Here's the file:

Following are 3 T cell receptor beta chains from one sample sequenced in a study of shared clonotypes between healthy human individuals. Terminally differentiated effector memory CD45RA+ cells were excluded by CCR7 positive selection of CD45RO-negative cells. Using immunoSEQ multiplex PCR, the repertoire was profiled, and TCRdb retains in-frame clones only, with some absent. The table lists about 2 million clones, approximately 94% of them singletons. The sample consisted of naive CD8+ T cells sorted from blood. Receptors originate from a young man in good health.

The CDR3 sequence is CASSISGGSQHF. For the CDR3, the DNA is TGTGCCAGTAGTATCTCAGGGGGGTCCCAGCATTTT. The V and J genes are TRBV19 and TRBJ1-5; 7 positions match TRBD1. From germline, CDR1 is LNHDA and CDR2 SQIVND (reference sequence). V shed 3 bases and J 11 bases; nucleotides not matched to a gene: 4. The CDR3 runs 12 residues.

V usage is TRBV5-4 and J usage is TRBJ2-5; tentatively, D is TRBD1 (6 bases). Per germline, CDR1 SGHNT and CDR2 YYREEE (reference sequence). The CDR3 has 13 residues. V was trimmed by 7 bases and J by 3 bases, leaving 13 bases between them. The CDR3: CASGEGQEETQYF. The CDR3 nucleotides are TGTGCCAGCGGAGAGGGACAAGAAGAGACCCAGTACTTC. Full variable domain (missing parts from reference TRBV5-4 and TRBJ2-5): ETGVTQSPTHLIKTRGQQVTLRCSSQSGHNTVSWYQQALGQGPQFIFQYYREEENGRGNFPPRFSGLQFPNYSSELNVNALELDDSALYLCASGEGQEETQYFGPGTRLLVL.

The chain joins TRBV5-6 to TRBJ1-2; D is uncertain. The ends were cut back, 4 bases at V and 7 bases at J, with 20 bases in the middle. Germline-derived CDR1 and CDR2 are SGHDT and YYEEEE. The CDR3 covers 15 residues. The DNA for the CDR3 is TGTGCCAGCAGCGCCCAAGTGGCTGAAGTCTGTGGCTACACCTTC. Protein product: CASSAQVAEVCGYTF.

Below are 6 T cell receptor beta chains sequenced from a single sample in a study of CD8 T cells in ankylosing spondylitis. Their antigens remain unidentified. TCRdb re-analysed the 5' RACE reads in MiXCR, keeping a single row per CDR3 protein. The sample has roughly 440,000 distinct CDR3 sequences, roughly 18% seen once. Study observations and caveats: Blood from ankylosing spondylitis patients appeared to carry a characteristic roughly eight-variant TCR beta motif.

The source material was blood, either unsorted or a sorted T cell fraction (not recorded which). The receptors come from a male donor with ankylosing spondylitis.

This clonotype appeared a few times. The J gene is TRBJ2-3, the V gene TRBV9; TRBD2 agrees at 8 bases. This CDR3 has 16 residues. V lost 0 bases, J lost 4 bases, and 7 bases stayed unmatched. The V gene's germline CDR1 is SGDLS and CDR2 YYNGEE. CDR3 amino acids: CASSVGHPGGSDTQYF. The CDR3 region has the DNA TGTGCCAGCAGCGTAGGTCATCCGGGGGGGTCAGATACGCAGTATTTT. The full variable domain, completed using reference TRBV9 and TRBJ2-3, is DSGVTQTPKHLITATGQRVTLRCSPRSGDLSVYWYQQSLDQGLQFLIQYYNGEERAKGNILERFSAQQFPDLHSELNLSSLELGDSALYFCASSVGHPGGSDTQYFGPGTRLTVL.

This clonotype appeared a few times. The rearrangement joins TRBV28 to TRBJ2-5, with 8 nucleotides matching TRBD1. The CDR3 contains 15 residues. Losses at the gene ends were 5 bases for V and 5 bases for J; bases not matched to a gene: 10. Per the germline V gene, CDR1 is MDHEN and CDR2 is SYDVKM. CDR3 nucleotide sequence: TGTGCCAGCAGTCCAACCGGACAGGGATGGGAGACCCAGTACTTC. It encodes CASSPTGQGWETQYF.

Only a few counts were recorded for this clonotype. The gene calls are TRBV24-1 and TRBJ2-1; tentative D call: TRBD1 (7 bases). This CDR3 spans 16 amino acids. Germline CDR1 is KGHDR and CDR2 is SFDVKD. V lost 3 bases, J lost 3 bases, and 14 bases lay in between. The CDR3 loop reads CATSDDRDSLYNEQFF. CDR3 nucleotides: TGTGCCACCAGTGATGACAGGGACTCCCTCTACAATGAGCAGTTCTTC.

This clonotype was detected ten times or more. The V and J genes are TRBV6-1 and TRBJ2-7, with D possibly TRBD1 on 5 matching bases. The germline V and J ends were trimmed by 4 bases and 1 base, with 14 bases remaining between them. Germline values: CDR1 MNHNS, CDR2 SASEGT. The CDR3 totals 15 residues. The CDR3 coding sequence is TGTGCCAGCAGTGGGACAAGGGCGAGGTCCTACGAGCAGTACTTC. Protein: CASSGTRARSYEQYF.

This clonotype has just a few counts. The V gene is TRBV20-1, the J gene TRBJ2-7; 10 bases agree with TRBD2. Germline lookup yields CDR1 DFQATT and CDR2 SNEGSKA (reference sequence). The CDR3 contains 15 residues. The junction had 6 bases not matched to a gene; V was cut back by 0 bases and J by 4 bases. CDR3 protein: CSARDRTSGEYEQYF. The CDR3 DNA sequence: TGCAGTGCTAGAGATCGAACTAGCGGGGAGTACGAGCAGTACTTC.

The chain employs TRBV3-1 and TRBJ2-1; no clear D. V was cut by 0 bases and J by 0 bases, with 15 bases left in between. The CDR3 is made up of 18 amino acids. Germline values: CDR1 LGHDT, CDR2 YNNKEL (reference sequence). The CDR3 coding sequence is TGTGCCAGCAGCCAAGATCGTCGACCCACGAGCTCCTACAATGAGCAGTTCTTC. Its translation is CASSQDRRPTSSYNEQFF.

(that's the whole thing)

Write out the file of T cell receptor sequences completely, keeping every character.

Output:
Following are 3 T cell receptor beta chains from one sample sequenced in a study of shared clonotypes between healthy human individuals. Terminally differentiated effector memory CD45RA+ cells were excluded by CCR7 positive selection of CD45RO-negative cells. Using immunoSEQ multiplex PCR, the repertoire was profiled, and TCRdb retains in-frame clones only, with some absent. The table lists about 2 million clones, approximately 94% of them singletons. The sample consisted of naive CD8+ T cells sorted from blood. Receptors originate from a young man in good health.

The CDR3 sequence is CASSISGGSQHF. For the CDR3, the DNA is TGTGCCAGTAGTATCTCAGGGGGGTCCCAGCATTTT. The V and J genes are TRBV19 and TRBJ1-5; 7 positions match TRBD1. From germline, CDR1 is LNHDA and CDR2 SQIVND (reference sequence). V shed 3 bases and J 11 bases; nucleotides not matched to a gene: 4. The CDR3 runs 12 residues.

V usage is TRBV5-4 and J usage is TRBJ2-5; tentatively, D is TRBD1 (6 bases). Per germline, CDR1 SGHNT and CDR2 YYREEE (reference sequence). The CDR3 has 13 residues. V was trimmed by 7 bases and J by 3 bases, leaving 13 bases between them. The CDR3: CASGEGQEETQYF. The CDR3 nucleotides are TGTGCCAGCGGAGAGGGACAAGAAGAGACCCAGTACTTC. Full variable domain (missing parts from reference TRBV5-4 and TRBJ2-5): ETGVTQSPTHLIKTRGQQVTLRCSSQSGHNTVSWYQQALGQGPQFIFQYYREEENGRGNFPPRFSGLQFPNYSSELNVNALELDDSALYLCASGEGQEETQYFGPGTRLLVL.

The chain joins TRBV5-6 to TRBJ1-2; D is uncertain. The ends were cut back, 4 bases at V and 7 bases at J, with 20 bases in the middle. Germline-derived CDR1 and CDR2 are SGHDT and YYEEEE. The CDR3 covers 15 residues. The DNA for the CDR3 is TGTGCCAGCAGCGCCCAAGTGGCTGAAGTCTGTGGCTACACCTTC. Protein product: CASSAQVAEVCGYTF.

Below are 6 T cell receptor beta chains sequenced from a single sample in a study of CD8 T cells in ankylosing spondylitis. Their antigens remain unidentified. TCRdb re-analysed the 5' RACE reads in MiXCR, keeping a single row per CDR3 protein. The sample has roughly 440,000 distinct CDR3 sequences, roughly 18% seen once. Study observations and caveats: Blood from ankylosing spondylitis patients appeared to carry a characteristic roughly eight-variant TCR beta motif.

The source material was blood, either unsorted or a sorted T cell fraction (not recorded which). The receptors come from a male donor with ankylosing spondylitis.

This clonotype appeared a few times. The J gene is TRBJ2-3, the V gene TRBV9; TRBD2 agrees at 8 bases. This CDR3 has 16 residues. V lost 0 bases, J lost 4 bases, and 7 bases stayed unmatched. The V gene's germline CDR1 is SGDLS and CDR2 YYNGEE. CDR3 amino acids: CASSVGHPGGSDTQYF. The CDR3 region has the DNA TGTGCCAGCAGCGTAGGTCATCCGGGGGGGTCAGATACGCAGTATTTT. The full variable domain, completed using reference TRBV9 and TRBJ2-3, is DSGVTQTPKHLITATGQRVTLRCSPRSGDLSVYWYQQSLDQGLQFLIQYYNGEERAKGNILERFSAQQFPDLHSELNLSSLELGDSALYFCASSVGHPGGSDTQYFGPGTRLTVL.

This clonotype appeared a few times. The rearrangement joins TRBV28 to TRBJ2-5, with 8 nucleotides matching TRBD1. The CDR3 contains 15 residues. Losses at the gene ends were 5 bases for V and 5 bases for J; bases not matched to a gene: 10. Per the germline V gene, CDR1 is MDHEN and CDR2 is SYDVKM. CDR3 nucleotide sequence: TGTGCCAGCAGTCCAACCGGACAGGGATGGGAGACCCAGTACTTC. It encodes CASSPTGQGWETQYF.

Only a few counts were recorded for this clonotype. The gene calls are TRBV24-1 and TRBJ2-1; tentative D call: TRBD1 (7 bases). This CDR3 spans 16 amino acids. Germline CDR1 is KGHDR and CDR2 is SFDVKD. V lost 3 bases, J lost 3 bases, and 14 bases lay in between. The CDR3 loop reads CATSDDRDSLYNEQFF. CDR3 nucleotides: TGTGCCACCAGTGATGACAGGGACTCCCTCTACAATGAGCAGTTCTTC.

This clonotype was detected ten times or more. The V and J genes are TRBV6-1 and TRBJ2-7, with D possibly TRBD1 on 5 matching bases. The germline V and J ends were trimmed by 4 bases and 1 base, with 14 bases remaining between them. Germline values: CDR1 MNHNS, CDR2 SASEGT. The CDR3 totals 15 residues. The CDR3 coding sequence is TGTGCCAGCAGTGGGACAAGGGCGAGGTCCTACGAGCAGTACTTC. Protein: CASSGTRARSYEQYF.

This clonotype has just a few counts. The V gene is TRBV20-1, the J gene TRBJ2-7; 10 bases agree with TRBD2. Germline lookup yields CDR1 DFQATT and CDR2 SNEGSKA (reference sequence). The CDR3 contains 15 residues. The junction had 6 bases not matched to a gene; V was cut back by 0 bases and J by 4 bases. CDR3 protein: CSARDRTSGEYEQYF. The CDR3 DNA sequence: TGCAGTGCTAGAGATCGAACTAGCGGGGAGTACGAGCAGTACTTC.

The chain employs TRBV3-1 and TRBJ2-1; no clear D. V was cut by 0 bases and J by 0 bases, with 15 bases left in between. The CDR3 is made up of 18 amino acids. Germline values: CDR1 LGHDT, CDR2 YNNKEL (reference sequence). The CDR3 coding sequence is TGTGCCAGCAGCCAAGATCGTCGACCCACGAGCTCCTACAATGAGCAGTTCTTC. Its translation is CASSQDRRPTSSYNEQFF.